Monday, October 11, 2010

The Darkness of the Shirts on my Back: An Essay on Positive Addiction

Mid-day at the Fredrick Hill Mall. The brilliance of Oskna Ka-asasteki, the bronzed giant buffalo, shone under the Autumn rays of the old gold sun; two banners emblazoned upon twin towers, depicting one hundred years of the Saskatchewan Roughriders, shone far into the robin's egg sky. Eddies of orange and yellow leaves intermittently danced to our tunes, the waltzes and maxixes of the kappellmeister breezes swirling along the grey and red brick walkway. We chose an auspicious spot for our busk station among the specialty shops of smoke and magazines, chocolate and ice cream, and comics. Two outdoor patios were on either side of us, our nostrils assailed by the congeries of a Punjabi restaurant specializing in tandori chicken, mixed with that of a pizzaria specializing in beer. We were set up right beside the goth shop, Madame Yes Dark Fashion.
Sipping our drams of Americano decaf between songs, the burley and always affable Gary Bresch, a fellow well known for his repartee, approached us.
Child, I enjoyed your last blog except for one thing, he said.
What's that? I replied.
Buskers don't wear expensive hats! Check out the Sally Ann shops and Value Village. You'll see the hats that buskers wear, he said.
I bought my cowboy hat at Value Village, I replied.
But you bought your derby there, he stated as he pointed his finger right at Madame Yes Dark Fashion.
I remind the reader that I am but a faux busker – my real money income is from my full-time high school guidance counsellor job, my part-time university instructor job, and my private downtown counselling practice. Because of my middle class privilege I have some wherewith to spend money on my image. In my last essay I wrote about hats (the one Gary was referring to) ; this time I am going to write about my other addiction – buying black shirts at Madame Yes Dark Fashion.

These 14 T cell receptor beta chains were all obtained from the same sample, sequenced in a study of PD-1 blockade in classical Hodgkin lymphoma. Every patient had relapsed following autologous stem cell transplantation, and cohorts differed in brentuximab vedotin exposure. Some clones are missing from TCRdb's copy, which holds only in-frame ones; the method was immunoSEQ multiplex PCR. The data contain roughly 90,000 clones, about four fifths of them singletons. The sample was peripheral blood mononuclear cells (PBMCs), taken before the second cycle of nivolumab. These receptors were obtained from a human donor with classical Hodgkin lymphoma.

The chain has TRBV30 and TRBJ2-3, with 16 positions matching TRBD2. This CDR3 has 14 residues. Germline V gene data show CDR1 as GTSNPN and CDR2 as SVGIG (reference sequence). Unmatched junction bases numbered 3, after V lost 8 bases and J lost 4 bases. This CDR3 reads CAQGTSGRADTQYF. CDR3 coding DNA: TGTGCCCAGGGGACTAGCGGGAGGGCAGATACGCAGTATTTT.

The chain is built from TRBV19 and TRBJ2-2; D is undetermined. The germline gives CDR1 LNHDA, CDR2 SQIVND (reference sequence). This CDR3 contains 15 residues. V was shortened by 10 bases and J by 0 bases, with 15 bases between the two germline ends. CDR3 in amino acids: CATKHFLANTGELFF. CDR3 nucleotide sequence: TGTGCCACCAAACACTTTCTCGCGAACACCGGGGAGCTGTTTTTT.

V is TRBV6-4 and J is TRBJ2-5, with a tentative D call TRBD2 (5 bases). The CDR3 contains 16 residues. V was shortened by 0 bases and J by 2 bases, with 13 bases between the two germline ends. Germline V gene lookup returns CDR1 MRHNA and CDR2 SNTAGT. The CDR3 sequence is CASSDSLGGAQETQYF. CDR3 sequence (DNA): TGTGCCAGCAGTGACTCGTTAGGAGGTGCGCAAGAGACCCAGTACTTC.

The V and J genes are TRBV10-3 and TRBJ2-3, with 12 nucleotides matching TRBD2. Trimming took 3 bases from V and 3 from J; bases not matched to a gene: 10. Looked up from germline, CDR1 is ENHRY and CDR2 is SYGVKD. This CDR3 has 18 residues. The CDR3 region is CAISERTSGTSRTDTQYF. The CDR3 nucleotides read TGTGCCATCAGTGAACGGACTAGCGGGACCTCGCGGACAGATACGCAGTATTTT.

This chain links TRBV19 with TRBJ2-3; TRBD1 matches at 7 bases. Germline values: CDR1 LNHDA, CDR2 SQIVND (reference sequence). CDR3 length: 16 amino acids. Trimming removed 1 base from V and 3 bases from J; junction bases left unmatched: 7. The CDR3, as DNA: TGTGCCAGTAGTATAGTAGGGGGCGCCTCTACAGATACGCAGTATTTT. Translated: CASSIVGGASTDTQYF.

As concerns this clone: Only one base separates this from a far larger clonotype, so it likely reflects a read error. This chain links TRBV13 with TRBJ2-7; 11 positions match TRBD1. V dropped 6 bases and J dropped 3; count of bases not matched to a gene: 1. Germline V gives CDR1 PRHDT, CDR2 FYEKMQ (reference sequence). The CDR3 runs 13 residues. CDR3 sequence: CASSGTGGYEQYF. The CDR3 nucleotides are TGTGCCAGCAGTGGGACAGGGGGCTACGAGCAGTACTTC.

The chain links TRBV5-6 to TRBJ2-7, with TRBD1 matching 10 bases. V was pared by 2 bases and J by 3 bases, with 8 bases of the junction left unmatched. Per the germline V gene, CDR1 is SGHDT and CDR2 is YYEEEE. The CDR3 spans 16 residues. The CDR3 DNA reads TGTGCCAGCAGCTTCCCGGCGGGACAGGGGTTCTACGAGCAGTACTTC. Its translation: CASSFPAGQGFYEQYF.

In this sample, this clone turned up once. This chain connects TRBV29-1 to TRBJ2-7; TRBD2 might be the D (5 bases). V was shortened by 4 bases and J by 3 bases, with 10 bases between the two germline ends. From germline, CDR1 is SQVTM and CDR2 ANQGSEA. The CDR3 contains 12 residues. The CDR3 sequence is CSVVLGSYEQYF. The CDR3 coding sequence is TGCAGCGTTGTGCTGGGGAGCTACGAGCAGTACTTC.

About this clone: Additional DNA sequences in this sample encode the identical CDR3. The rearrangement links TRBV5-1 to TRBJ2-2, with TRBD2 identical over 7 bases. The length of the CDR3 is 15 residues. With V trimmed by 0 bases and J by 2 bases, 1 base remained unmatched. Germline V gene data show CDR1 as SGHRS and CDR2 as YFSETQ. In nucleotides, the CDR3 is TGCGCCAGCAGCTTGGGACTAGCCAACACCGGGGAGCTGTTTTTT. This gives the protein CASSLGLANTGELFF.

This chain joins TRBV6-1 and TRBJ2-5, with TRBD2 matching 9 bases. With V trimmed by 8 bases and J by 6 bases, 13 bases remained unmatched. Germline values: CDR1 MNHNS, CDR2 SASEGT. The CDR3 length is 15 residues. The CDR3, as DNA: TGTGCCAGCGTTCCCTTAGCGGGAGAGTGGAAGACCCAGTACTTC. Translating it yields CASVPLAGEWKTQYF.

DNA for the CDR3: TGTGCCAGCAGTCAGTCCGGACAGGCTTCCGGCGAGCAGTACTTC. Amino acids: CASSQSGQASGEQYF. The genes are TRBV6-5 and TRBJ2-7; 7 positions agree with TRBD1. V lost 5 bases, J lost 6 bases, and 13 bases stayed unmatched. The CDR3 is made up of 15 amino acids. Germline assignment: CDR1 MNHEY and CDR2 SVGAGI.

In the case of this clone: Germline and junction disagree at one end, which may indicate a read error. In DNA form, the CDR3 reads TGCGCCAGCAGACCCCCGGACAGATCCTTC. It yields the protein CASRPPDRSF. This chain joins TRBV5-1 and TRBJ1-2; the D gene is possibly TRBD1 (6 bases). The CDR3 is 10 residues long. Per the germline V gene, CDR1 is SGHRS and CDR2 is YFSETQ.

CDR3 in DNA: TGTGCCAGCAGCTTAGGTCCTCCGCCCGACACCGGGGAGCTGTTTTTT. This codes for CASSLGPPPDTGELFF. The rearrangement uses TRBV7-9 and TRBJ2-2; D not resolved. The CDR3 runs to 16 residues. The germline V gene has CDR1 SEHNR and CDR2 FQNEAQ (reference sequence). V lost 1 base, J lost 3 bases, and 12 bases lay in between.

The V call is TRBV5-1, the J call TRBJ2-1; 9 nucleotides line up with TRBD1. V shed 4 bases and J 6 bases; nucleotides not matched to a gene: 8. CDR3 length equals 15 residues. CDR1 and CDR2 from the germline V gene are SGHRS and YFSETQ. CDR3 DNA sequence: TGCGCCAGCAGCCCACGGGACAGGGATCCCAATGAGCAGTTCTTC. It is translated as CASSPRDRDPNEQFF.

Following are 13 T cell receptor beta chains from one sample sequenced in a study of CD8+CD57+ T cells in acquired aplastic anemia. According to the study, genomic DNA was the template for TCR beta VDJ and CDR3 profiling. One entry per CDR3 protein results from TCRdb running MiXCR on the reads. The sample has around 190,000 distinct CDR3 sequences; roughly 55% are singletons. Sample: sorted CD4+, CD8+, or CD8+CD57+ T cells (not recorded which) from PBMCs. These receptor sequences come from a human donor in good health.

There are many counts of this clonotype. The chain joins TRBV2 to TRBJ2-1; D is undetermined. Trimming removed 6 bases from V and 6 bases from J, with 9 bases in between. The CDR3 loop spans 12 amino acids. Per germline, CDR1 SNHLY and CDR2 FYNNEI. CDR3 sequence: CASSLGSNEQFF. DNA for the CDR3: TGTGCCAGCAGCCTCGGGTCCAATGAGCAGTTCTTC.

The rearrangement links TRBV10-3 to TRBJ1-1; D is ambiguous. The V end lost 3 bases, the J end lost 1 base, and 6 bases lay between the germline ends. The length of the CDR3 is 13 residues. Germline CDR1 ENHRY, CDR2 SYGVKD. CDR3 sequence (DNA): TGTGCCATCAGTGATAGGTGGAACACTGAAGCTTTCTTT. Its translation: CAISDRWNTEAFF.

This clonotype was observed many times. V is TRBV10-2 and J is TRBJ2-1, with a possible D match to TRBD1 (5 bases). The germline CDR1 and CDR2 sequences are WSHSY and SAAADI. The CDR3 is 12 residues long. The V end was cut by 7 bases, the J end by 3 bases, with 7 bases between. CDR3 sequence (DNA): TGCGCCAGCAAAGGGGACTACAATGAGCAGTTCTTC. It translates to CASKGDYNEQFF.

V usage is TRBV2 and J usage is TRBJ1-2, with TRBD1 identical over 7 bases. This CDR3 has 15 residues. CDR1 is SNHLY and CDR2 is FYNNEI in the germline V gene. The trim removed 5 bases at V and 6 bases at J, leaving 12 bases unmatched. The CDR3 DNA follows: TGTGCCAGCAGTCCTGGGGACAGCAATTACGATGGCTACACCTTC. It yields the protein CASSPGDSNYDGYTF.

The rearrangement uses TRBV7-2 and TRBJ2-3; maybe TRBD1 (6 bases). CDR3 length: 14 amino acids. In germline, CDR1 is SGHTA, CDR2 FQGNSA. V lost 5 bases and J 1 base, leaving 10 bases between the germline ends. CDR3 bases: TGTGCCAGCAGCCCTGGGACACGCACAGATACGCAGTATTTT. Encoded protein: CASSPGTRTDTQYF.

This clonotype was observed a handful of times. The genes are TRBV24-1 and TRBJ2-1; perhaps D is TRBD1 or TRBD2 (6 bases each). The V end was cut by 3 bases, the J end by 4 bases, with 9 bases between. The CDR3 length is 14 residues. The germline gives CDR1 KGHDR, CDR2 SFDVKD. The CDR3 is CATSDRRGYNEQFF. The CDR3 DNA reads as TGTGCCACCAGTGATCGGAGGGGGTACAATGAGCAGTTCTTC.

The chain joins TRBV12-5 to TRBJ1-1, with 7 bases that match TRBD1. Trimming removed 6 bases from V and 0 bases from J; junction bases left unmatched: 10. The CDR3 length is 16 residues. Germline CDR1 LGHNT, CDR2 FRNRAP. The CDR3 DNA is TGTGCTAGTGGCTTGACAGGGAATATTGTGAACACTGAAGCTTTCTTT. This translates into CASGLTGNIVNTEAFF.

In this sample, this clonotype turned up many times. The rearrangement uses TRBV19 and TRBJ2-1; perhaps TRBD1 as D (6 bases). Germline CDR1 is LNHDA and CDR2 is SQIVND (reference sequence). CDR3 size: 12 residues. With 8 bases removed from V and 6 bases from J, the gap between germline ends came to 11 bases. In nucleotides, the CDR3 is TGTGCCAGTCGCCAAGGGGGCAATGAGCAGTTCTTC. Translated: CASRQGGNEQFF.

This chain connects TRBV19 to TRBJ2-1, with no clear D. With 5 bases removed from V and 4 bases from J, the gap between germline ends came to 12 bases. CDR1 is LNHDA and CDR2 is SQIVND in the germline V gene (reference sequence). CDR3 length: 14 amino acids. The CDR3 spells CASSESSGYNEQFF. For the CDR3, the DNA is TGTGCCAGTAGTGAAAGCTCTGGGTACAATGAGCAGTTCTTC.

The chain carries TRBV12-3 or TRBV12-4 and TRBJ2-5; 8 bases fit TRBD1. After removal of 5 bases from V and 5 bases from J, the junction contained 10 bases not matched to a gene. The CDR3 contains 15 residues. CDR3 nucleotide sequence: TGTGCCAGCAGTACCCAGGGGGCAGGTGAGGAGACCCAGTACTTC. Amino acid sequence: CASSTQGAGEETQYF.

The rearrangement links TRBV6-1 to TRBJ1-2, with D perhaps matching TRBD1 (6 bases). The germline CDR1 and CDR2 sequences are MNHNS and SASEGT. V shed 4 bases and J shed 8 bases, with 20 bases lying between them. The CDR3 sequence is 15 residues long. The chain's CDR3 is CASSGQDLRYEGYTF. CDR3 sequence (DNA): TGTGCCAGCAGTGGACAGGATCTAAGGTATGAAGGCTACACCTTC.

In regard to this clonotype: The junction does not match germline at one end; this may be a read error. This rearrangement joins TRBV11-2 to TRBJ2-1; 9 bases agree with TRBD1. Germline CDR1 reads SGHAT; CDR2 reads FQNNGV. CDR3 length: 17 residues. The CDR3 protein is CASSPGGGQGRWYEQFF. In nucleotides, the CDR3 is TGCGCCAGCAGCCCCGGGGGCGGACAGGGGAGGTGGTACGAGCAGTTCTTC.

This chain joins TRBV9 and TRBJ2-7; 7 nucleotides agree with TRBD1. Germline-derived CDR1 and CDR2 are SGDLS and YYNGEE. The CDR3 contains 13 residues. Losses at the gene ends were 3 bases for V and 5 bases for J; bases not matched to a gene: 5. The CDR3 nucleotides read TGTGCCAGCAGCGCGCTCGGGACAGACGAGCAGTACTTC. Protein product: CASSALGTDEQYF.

It was thirty-six years ago this month that 700 runners responded to a questionnaire William Glasser, a psychologist, had published in the October 74 issue of Runner's World magazine. From the responses, of which 75% professed to be addicted to running, Glasser became convinced that running was the most basic solitary survival activity, and that it produced a sense of confidence more effectively than any other form of physical exercise. Glasser then wrote the book, Positive Addiction, the theme being that positive addictions could strengthen and make lives more meaningful.
The skinny of Positive Addiction is simple. Suppose a person has an addiction to a particular activity that is generally and socially regarded as being negative. An example: When a person gets into the habit of being frequently intoxicated, and this drinking is causing negative effects on either family life or work life, this would be considered a negative addiction. Another example: If a person is frequently spending a significant amount of a paycheck at the local casino, and this spending behavior is causing delinquency in paying bills elsewhere, especially for rent, groceries, and family activities, this, too is generally regarded as being a negative addiction.
Now suppose these same people, the drinker and the gambler, by design, take up an activity that is generally and socially regarded as being positive, violin playing, picture taking, weight lifting, even running being some examples. Glasser proposed that any person who became so hooked and entrenched in a positive activity by way of continued practice and study, in so doing that person's negative addiction would eventually dissipate, therefore freeing up more time for the person to indulge in the new positive and addictive activity.
And just where am I going with this? To my world of busking, of course!
Before I was a busker I was a band member. My very first band was Sherry and the Shades. Sherry and the Shades consisted of a lead guitar player, a bass player, a keyboard player, a drummer, and five singers. I was one of the singers. We mostly performed sixties and seventies rock and roll covers. One of the other singers and myself practiced daily, and the band rehearsed weekly. Sherry and the Shades made the rounds for a couple or three years, ever nascent to our final fifteen minutes of fame, being the featured band on a real live television show at Christmastime.